She looks like she’ll be the oldest person in the theater tonight,
yet she rolls down the aisle as if she were younger than any of them.
Reading the Playbill synopsis, she sees that the tale
is one she knows well, based on an old story out of time immemorial,
and although the names of the characters have changed,
the play will still end the same way.
We peep out from behind the curtain, and realize
she’s the only audience we have.
How stupid of us to think that our performance
would be attractive to anyone. No. Our reviews are in.
We’ve been panned. Our performance stinks so badly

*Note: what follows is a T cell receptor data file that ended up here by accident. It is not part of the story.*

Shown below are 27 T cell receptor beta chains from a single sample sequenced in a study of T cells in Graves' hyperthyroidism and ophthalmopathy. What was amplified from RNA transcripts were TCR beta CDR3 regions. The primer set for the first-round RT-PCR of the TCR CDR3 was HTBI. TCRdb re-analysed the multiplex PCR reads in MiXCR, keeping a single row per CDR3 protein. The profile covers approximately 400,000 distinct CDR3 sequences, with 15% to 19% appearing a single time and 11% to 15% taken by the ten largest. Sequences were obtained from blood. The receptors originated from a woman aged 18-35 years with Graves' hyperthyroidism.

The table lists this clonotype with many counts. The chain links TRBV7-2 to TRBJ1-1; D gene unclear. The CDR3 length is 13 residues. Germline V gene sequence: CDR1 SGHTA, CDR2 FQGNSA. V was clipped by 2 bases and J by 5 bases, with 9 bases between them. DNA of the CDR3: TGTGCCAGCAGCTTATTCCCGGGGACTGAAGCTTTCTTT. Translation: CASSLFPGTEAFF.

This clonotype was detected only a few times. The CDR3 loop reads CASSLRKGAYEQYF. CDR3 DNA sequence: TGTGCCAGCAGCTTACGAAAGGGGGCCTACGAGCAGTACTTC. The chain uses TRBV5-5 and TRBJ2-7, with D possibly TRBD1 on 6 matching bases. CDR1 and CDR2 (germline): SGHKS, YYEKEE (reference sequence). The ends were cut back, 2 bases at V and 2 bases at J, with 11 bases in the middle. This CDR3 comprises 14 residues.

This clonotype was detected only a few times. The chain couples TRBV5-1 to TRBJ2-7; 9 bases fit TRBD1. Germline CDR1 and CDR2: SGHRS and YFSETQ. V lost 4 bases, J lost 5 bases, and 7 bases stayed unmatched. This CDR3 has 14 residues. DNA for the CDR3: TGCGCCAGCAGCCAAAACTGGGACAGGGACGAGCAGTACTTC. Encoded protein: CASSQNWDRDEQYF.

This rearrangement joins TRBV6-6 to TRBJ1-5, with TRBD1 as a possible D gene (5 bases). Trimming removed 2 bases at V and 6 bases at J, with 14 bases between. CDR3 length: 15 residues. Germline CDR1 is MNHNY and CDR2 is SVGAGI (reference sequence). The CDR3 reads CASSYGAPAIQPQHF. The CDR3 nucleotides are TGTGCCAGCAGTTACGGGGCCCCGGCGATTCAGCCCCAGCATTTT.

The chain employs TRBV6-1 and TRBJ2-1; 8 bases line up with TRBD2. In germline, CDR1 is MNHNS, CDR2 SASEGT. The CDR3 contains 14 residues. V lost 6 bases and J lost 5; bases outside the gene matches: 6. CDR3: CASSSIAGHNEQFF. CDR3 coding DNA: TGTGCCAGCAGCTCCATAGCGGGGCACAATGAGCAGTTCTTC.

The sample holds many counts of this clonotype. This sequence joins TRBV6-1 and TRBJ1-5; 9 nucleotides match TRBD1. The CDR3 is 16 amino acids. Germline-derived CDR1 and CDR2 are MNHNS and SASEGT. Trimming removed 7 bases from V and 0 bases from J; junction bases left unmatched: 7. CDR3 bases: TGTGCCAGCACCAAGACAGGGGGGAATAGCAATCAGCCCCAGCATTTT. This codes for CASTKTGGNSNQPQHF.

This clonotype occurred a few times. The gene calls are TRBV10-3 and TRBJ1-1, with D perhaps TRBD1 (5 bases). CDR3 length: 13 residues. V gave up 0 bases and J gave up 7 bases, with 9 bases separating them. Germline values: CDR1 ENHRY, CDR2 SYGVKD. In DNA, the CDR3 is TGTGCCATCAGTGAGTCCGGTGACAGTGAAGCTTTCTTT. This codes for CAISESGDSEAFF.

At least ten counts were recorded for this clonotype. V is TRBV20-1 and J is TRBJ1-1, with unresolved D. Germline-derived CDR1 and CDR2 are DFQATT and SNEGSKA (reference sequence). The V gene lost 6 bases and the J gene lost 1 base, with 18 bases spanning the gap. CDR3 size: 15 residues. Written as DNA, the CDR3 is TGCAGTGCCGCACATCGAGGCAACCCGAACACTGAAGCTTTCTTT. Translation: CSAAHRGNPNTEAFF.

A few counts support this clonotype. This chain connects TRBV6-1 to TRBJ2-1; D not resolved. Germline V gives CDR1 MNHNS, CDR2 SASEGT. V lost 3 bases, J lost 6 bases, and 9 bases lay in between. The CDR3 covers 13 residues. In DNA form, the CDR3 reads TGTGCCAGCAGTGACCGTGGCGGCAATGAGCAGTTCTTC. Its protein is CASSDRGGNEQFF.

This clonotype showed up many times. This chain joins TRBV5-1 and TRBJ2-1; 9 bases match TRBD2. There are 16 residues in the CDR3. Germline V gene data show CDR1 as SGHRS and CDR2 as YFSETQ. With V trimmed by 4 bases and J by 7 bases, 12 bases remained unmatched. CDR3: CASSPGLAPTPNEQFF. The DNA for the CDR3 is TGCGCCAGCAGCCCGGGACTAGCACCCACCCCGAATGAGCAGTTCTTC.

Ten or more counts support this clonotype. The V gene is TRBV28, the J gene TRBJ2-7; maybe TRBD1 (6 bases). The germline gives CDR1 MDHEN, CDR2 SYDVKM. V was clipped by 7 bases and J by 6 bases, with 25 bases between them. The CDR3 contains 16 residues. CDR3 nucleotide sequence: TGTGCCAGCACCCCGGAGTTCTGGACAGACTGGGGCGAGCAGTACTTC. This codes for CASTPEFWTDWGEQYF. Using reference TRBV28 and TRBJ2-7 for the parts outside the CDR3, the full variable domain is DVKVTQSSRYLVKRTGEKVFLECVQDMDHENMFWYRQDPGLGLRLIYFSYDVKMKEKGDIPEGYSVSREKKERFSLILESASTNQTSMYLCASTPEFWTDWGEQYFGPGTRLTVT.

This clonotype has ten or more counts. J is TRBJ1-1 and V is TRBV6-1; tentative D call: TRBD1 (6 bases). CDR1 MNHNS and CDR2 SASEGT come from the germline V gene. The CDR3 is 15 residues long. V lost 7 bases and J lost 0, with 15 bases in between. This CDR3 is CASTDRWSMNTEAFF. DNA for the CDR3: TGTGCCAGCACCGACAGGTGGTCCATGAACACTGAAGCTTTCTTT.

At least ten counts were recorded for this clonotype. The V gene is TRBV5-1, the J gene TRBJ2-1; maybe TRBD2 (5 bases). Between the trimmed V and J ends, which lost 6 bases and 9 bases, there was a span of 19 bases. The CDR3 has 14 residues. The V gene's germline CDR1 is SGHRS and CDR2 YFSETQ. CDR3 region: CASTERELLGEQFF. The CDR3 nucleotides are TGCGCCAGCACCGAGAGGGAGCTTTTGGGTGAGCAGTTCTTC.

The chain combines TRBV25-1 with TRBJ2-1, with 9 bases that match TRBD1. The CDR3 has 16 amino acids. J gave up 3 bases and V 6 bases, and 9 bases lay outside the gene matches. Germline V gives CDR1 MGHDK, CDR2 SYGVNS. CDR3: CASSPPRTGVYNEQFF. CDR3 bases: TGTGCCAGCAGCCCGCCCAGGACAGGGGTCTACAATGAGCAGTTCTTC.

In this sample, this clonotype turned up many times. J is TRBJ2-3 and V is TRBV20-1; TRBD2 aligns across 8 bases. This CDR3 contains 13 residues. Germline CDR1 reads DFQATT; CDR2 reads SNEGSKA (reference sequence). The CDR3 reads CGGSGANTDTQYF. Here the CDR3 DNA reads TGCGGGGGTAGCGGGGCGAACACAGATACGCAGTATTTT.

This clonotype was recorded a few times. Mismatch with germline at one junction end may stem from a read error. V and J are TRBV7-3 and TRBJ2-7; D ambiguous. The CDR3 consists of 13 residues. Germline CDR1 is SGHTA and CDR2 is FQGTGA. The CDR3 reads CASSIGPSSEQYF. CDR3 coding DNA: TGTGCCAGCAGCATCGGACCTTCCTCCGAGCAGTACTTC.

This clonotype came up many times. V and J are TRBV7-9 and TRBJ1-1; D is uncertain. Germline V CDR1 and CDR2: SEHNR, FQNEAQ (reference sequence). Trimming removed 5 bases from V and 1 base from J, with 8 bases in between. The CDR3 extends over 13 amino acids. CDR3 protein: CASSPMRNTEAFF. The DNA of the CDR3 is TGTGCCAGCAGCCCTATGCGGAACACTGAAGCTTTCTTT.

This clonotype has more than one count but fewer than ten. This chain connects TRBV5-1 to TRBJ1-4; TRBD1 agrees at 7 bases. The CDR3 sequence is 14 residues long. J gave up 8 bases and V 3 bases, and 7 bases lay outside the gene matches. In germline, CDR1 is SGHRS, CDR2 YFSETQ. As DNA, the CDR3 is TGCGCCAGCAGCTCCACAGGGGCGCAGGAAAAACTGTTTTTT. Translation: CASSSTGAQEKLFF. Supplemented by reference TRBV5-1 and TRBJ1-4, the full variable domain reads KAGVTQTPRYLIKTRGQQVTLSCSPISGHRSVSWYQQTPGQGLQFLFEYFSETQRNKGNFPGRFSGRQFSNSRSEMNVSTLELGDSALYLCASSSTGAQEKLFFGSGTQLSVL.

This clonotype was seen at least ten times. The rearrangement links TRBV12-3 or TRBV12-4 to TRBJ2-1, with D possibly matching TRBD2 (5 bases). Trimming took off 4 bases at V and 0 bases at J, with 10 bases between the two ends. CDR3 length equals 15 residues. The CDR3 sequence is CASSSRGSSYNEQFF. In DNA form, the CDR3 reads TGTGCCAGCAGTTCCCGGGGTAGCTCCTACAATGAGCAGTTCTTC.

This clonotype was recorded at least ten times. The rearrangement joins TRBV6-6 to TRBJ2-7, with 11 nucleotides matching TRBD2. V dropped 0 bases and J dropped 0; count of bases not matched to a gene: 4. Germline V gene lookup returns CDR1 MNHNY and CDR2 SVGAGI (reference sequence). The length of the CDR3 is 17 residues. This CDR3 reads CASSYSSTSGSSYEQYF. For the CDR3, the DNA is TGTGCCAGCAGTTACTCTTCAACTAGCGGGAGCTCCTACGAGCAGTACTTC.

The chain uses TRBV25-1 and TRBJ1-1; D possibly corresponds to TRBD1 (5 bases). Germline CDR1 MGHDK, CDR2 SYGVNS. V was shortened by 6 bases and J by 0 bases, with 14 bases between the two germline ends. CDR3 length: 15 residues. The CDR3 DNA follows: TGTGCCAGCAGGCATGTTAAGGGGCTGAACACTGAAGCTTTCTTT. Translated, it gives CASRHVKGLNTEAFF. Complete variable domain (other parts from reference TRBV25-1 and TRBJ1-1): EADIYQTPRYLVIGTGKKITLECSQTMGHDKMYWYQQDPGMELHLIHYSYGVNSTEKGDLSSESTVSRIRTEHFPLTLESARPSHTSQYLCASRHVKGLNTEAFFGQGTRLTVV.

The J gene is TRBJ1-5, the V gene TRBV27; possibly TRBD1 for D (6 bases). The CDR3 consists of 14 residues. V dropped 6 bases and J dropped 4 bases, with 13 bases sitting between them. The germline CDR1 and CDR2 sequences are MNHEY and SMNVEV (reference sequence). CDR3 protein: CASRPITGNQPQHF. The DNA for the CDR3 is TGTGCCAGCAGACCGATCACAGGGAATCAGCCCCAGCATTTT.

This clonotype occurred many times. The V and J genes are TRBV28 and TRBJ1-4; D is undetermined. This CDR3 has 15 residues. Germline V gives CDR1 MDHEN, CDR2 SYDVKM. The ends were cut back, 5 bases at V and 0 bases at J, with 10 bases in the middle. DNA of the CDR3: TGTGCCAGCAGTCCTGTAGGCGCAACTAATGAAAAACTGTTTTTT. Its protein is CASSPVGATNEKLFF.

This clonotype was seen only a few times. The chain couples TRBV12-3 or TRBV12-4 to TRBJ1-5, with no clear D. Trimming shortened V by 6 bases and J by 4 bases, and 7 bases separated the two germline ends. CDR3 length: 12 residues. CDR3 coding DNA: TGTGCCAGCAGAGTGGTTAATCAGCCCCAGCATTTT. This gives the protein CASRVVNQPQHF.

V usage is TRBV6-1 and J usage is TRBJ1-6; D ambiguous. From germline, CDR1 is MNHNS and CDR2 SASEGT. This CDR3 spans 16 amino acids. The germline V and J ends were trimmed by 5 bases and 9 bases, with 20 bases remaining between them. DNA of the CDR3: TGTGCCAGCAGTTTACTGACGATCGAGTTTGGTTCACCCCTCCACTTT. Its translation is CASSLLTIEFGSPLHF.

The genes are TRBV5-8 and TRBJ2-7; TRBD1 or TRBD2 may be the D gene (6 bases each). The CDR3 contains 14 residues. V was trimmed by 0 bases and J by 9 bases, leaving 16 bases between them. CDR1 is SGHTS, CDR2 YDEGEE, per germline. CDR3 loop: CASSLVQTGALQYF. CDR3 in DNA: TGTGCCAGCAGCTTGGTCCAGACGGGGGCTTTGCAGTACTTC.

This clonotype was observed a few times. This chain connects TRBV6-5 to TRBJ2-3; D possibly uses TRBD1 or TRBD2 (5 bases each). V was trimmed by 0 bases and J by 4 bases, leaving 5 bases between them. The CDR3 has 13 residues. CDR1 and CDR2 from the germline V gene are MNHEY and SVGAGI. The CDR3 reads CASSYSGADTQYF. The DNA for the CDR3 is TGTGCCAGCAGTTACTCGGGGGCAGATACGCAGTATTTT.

we’ll surely close tonight. It’s shameful.
That we’re going on at all is the most delusionary self-aggrandizement.
We’ve put on a flop, but we’re too caught up in ourselves,
too egocentric, too anthropocentric,
to acknowledge how terribly we’ve acted, how horrible we are.
How should we rectify the matter before it’s too late?
Wring our hands, perhaps?
Although this might feel like a singular tragedy to them,
for her, this is merely history repeated, example umpteenth.
They think they might kill her with their performance,
but in reality, she is killing them. It’s far too late. The show must go on.
These poor players, alas, will lie lifeless on the stage
when the final curtain falls, and she, she alone
will leave the theater alive and go on in her orbit,
waiting for the curtain to rise on her next drama.